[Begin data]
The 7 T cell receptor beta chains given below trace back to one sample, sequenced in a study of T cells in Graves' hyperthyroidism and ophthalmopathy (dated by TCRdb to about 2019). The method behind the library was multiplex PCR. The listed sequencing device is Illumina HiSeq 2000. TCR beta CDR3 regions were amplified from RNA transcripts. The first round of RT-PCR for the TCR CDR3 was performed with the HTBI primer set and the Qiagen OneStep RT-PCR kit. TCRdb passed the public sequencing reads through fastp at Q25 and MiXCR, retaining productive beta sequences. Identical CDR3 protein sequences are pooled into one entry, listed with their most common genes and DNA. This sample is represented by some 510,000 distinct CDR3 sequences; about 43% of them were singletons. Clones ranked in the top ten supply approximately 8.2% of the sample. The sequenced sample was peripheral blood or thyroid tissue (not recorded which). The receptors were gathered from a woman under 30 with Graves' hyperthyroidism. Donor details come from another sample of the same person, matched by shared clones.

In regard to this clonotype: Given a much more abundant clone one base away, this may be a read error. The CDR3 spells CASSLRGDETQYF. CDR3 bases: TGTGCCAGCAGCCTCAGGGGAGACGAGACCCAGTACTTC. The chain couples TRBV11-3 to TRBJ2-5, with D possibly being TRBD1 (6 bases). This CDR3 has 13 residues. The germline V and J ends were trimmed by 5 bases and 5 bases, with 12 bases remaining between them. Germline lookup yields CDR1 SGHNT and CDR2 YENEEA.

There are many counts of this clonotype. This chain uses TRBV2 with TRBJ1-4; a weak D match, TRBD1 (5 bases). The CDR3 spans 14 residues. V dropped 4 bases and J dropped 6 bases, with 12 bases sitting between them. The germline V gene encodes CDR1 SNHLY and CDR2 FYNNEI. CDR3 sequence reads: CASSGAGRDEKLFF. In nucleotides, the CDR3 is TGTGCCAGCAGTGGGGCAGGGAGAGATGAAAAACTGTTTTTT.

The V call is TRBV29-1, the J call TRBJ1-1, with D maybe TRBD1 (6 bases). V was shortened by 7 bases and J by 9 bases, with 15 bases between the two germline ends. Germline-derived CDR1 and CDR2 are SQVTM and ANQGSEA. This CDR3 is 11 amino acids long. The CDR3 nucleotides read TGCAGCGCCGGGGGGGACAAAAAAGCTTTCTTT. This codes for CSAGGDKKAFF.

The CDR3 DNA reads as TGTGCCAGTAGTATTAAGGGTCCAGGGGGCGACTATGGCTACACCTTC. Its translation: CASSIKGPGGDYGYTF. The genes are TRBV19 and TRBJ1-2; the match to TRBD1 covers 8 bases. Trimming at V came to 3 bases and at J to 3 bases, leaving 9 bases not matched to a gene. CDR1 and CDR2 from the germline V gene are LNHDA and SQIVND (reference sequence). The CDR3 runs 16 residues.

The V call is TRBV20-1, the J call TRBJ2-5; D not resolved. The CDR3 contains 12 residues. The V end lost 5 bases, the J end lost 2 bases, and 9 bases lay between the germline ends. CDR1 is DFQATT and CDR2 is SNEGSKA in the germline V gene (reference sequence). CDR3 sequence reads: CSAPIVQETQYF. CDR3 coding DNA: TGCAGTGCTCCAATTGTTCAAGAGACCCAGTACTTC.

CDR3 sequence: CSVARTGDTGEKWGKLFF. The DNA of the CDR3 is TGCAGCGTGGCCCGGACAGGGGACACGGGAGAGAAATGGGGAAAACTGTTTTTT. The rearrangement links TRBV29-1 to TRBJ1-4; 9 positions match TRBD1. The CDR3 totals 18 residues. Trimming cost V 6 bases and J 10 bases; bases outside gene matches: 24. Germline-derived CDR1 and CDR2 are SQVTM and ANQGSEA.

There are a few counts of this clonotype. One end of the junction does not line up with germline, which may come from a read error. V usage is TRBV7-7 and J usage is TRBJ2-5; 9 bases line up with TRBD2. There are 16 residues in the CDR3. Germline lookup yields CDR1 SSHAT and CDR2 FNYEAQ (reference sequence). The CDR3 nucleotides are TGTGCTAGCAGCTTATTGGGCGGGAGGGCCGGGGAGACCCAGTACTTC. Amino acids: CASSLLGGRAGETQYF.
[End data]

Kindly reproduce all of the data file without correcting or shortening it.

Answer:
The 7 T cell receptor beta chains given below trace back to one sample, sequenced in a study of T cells in Graves' hyperthyroidism and ophthalmopathy (dated by TCRdb to about 2019). The method behind the library was multiplex PCR. The listed sequencing device is Illumina HiSeq 2000. TCR beta CDR3 regions were amplified from RNA transcripts. The first round of RT-PCR for the TCR CDR3 was performed with the HTBI primer set and the Qiagen OneStep RT-PCR kit. TCRdb passed the public sequencing reads through fastp at Q25 and MiXCR, retaining productive beta sequences. Identical CDR3 protein sequences are pooled into one entry, listed with their most common genes and DNA. This sample is represented by some 510,000 distinct CDR3 sequences; about 43% of them were singletons. Clones ranked in the top ten supply approximately 8.2% of the sample. The sequenced sample was peripheral blood or thyroid tissue (not recorded which). The receptors were gathered from a woman under 30 with Graves' hyperthyroidism. Donor details come from another sample of the same person, matched by shared clones.

In regard to this clonotype: Given a much more abundant clone one base away, this may be a read error. The CDR3 spells CASSLRGDETQYF. CDR3 bases: TGTGCCAGCAGCCTCAGGGGAGACGAGACCCAGTACTTC. The chain couples TRBV11-3 to TRBJ2-5, with D possibly being TRBD1 (6 bases). This CDR3 has 13 residues. The germline V and J ends were trimmed by 5 bases and 5 bases, with 12 bases remaining between them. Germline lookup yields CDR1 SGHNT and CDR2 YENEEA.

There are many counts of this clonotype. This chain uses TRBV2 with TRBJ1-4; a weak D match, TRBD1 (5 bases). The CDR3 spans 14 residues. V dropped 4 bases and J dropped 6 bases, with 12 bases sitting between them. The germline V gene encodes CDR1 SNHLY and CDR2 FYNNEI. CDR3 sequence reads: CASSGAGRDEKLFF. In nucleotides, the CDR3 is TGTGCCAGCAGTGGGGCAGGGAGAGATGAAAAACTGTTTTTT.

The V call is TRBV29-1, the J call TRBJ1-1, with D maybe TRBD1 (6 bases). V was shortened by 7 bases and J by 9 bases, with 15 bases between the two germline ends. Germline-derived CDR1 and CDR2 are SQVTM and ANQGSEA. This CDR3 is 11 amino acids long. The CDR3 nucleotides read TGCAGCGCCGGGGGGGACAAAAAAGCTTTCTTT. This codes for CSAGGDKKAFF.

The CDR3 DNA reads as TGTGCCAGTAGTATTAAGGGTCCAGGGGGCGACTATGGCTACACCTTC. Its translation: CASSIKGPGGDYGYTF. The genes are TRBV19 and TRBJ1-2; the match to TRBD1 covers 8 bases. Trimming at V came to 3 bases and at J to 3 bases, leaving 9 bases not matched to a gene. CDR1 and CDR2 from the germline V gene are LNHDA and SQIVND (reference sequence). The CDR3 runs 16 residues.

The V call is TRBV20-1, the J call TRBJ2-5; D not resolved. The CDR3 contains 12 residues. The V end lost 5 bases, the J end lost 2 bases, and 9 bases lay between the germline ends. CDR1 is DFQATT and CDR2 is SNEGSKA in the germline V gene (reference sequence). CDR3 sequence reads: CSAPIVQETQYF. CDR3 coding DNA: TGCAGTGCTCCAATTGTTCAAGAGACCCAGTACTTC.

CDR3 sequence: CSVARTGDTGEKWGKLFF. The DNA of the CDR3 is TGCAGCGTGGCCCGGACAGGGGACACGGGAGAGAAATGGGGAAAACTGTTTTTT. The rearrangement links TRBV29-1 to TRBJ1-4; 9 positions match TRBD1. The CDR3 totals 18 residues. Trimming cost V 6 bases and J 10 bases; bases outside gene matches: 24. Germline-derived CDR1 and CDR2 are SQVTM and ANQGSEA.

There are a few counts of this clonotype. One end of the junction does not line up with germline, which may come from a read error. V usage is TRBV7-7 and J usage is TRBJ2-5; 9 bases line up with TRBD2. There are 16 residues in the CDR3. Germline lookup yields CDR1 SSHAT and CDR2 FNYEAQ (reference sequence). The CDR3 nucleotides are TGTGCTAGCAGCTTATTGGGCGGGAGGGCCGGGGAGACCCAGTACTTC. Amino acids: CASSLLGGRAGETQYF.